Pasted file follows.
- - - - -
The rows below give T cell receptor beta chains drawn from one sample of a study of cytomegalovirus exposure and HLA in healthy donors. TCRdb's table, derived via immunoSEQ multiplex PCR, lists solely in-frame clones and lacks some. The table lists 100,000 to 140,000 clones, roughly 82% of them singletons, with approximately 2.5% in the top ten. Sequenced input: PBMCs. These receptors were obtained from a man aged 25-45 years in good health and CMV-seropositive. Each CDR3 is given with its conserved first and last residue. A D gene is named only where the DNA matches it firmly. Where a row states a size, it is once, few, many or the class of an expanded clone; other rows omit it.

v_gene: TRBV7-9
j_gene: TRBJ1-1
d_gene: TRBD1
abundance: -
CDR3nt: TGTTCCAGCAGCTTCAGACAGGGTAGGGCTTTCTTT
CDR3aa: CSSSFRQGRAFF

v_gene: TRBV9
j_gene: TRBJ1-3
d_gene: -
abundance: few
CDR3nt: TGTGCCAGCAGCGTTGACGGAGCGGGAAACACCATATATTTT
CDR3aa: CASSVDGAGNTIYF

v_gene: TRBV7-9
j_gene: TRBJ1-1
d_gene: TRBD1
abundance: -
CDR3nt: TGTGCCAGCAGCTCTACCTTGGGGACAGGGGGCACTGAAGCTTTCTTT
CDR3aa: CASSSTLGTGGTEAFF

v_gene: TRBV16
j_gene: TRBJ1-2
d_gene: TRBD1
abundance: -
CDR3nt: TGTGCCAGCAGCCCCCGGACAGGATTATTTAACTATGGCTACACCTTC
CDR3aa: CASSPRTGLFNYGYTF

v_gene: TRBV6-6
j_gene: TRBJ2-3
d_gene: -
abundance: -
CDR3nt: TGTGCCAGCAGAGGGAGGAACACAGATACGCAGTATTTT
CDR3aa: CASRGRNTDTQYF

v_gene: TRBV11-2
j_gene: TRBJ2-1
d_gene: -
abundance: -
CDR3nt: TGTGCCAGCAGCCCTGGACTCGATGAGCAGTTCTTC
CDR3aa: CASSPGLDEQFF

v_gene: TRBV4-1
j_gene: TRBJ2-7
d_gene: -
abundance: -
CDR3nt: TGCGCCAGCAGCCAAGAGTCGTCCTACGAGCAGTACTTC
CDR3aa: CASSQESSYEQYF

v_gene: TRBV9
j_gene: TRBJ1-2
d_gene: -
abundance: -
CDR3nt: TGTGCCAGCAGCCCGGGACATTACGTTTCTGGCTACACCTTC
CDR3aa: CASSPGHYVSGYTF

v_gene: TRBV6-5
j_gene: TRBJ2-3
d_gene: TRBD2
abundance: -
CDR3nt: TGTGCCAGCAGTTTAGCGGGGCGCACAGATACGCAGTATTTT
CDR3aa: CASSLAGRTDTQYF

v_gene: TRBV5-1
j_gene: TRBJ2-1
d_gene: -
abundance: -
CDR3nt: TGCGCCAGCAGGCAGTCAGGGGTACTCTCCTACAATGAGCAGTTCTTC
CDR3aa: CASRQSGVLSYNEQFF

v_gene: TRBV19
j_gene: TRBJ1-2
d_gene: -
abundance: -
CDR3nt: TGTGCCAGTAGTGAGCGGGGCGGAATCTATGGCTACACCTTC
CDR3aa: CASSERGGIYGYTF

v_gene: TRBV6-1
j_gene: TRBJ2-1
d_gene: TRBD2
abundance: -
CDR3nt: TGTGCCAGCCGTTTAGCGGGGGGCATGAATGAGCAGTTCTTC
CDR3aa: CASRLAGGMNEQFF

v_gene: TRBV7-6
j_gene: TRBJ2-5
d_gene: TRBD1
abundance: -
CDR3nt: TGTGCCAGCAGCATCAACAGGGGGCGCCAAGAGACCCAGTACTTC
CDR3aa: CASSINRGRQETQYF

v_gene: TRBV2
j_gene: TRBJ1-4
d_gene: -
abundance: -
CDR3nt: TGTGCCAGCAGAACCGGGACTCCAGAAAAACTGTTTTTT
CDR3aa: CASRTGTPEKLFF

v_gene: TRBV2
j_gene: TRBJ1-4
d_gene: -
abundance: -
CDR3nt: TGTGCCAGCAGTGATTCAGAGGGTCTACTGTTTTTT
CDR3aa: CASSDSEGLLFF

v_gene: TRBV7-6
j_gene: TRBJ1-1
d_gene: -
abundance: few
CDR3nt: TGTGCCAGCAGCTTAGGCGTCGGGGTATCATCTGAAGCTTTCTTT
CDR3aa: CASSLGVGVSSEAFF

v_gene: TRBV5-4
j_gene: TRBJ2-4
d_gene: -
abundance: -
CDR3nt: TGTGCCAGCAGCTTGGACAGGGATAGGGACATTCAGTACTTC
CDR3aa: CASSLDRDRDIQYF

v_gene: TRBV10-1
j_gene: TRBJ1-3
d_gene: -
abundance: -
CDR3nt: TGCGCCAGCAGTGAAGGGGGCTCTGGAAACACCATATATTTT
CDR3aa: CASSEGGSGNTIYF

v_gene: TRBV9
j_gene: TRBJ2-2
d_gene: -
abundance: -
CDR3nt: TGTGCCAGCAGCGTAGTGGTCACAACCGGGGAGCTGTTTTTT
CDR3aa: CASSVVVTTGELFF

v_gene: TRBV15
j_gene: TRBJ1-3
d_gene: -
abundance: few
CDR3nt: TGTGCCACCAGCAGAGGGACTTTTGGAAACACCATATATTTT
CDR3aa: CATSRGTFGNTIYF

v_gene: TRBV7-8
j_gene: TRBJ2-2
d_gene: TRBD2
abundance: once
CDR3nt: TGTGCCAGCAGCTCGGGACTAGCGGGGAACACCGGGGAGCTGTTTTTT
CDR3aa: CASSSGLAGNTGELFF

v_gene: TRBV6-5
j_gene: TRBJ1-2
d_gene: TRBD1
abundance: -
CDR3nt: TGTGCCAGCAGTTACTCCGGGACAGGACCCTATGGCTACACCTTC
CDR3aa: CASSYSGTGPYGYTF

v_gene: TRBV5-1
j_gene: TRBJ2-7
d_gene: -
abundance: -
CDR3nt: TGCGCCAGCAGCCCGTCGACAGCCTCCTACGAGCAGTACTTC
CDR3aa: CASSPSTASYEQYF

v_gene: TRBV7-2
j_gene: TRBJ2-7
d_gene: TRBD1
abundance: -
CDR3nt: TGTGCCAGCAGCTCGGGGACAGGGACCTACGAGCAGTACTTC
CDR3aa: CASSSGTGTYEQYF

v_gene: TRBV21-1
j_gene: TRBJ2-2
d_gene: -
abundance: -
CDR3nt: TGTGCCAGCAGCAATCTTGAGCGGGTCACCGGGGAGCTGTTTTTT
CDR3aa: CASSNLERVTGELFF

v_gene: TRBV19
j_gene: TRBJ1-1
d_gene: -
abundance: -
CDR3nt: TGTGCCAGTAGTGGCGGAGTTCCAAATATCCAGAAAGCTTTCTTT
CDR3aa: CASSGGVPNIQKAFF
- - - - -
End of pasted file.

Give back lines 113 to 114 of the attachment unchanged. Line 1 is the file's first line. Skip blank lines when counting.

abundance: -
CDR3nt: TGTGCCAGCAGCGTAGTGGTCACAACCGGGGAGCTGTTTTTT